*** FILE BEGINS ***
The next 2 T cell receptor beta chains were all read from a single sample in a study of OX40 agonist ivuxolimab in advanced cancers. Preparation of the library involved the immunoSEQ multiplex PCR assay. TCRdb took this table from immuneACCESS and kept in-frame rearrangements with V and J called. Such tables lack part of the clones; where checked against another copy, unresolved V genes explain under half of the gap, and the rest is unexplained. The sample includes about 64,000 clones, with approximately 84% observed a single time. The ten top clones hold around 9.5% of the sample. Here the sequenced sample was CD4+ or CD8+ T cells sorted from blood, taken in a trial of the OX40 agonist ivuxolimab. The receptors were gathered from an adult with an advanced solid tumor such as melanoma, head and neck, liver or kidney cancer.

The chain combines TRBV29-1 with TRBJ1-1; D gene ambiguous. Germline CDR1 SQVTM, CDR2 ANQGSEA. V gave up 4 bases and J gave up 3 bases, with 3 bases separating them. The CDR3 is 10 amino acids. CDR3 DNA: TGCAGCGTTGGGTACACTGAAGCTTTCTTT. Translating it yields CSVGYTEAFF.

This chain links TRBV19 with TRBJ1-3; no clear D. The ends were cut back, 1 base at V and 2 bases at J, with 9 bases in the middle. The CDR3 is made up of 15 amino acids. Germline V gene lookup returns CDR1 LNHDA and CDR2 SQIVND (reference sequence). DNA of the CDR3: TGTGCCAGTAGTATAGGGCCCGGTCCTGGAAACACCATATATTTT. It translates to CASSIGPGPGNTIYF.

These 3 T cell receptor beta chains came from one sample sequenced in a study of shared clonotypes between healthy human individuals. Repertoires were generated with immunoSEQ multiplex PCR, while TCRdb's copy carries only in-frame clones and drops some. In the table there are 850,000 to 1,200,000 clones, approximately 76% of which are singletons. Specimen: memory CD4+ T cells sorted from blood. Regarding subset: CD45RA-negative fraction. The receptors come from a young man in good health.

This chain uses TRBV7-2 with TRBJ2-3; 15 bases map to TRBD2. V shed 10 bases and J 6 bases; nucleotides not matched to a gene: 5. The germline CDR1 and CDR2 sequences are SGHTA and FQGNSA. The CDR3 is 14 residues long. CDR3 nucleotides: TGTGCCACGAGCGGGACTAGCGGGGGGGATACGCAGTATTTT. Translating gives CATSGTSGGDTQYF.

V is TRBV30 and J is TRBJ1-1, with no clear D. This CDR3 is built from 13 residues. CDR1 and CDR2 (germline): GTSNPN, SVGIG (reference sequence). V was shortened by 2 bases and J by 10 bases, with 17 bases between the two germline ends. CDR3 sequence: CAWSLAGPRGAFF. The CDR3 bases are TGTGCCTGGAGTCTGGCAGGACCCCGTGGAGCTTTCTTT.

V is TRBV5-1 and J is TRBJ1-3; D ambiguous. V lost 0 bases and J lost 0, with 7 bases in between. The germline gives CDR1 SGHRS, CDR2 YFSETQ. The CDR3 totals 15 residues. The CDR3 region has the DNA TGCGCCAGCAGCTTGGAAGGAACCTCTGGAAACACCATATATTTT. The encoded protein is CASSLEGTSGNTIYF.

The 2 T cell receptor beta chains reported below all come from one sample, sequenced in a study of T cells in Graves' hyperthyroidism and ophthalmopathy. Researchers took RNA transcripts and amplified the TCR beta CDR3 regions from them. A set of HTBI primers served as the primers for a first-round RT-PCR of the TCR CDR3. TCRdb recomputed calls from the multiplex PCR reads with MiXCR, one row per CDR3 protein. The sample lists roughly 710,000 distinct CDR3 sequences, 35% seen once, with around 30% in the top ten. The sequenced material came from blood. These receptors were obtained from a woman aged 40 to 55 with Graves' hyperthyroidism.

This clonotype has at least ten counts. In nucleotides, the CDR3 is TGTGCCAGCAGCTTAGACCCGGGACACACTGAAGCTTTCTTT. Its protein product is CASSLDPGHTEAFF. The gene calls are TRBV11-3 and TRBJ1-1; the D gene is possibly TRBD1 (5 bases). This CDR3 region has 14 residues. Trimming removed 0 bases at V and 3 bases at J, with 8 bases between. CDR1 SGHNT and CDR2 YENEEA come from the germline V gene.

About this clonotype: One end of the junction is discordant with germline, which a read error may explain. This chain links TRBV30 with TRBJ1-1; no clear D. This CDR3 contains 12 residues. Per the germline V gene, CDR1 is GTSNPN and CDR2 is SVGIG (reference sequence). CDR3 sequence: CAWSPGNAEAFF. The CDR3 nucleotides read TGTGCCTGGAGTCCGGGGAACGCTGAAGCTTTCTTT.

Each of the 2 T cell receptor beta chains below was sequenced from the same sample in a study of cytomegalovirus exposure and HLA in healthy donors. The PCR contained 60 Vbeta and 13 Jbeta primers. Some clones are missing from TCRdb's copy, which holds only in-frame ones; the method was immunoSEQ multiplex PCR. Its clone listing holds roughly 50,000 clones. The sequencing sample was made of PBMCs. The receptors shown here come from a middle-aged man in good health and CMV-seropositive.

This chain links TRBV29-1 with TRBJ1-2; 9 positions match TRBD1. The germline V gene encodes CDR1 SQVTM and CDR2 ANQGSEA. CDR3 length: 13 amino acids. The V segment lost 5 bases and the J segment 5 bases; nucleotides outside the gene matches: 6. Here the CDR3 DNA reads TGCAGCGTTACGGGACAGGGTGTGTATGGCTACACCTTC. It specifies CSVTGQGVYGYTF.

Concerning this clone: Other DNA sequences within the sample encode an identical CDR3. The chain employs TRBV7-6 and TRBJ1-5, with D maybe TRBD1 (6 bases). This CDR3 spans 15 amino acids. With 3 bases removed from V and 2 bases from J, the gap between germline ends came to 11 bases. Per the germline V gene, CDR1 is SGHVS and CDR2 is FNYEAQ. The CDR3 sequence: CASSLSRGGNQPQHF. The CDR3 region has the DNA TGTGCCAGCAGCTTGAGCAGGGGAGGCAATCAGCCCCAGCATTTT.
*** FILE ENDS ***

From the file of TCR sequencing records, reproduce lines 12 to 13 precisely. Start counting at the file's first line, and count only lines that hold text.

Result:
This chain links TRBV29-1 with TRBJ1-2; 9 positions match TRBD1. The germline V gene encodes CDR1 SQVTM and CDR2 ANQGSEA. CDR3 length: 13 amino acids. The V segment lost 5 bases and the J segment 5 bases; nucleotides outside the gene matches: 6. Here the CDR3 DNA reads TGCAGCGTTACGGGACAGGGTGTGTATGGCTACACCTTC. It specifies CSVTGQGVYGYTF.

Concerning this clone: Other DNA sequences within the sample encode an identical CDR3. The chain employs TRBV7-6 and TRBJ1-5, with D maybe TRBD1 (6 bases). This CDR3 spans 15 amino acids. With 3 bases removed from V and 2 bases from J, the gap between germline ends came to 11 bases. Per the germline V gene, CDR1 is SGHVS and CDR2 is FNYEAQ. The CDR3 sequence: CASSLSRGGNQPQHF. The CDR3 region has the DNA TGTGCCAGCAGCTTGAGCAGGGGAGGCAATCAGCCCCAGCATTTT.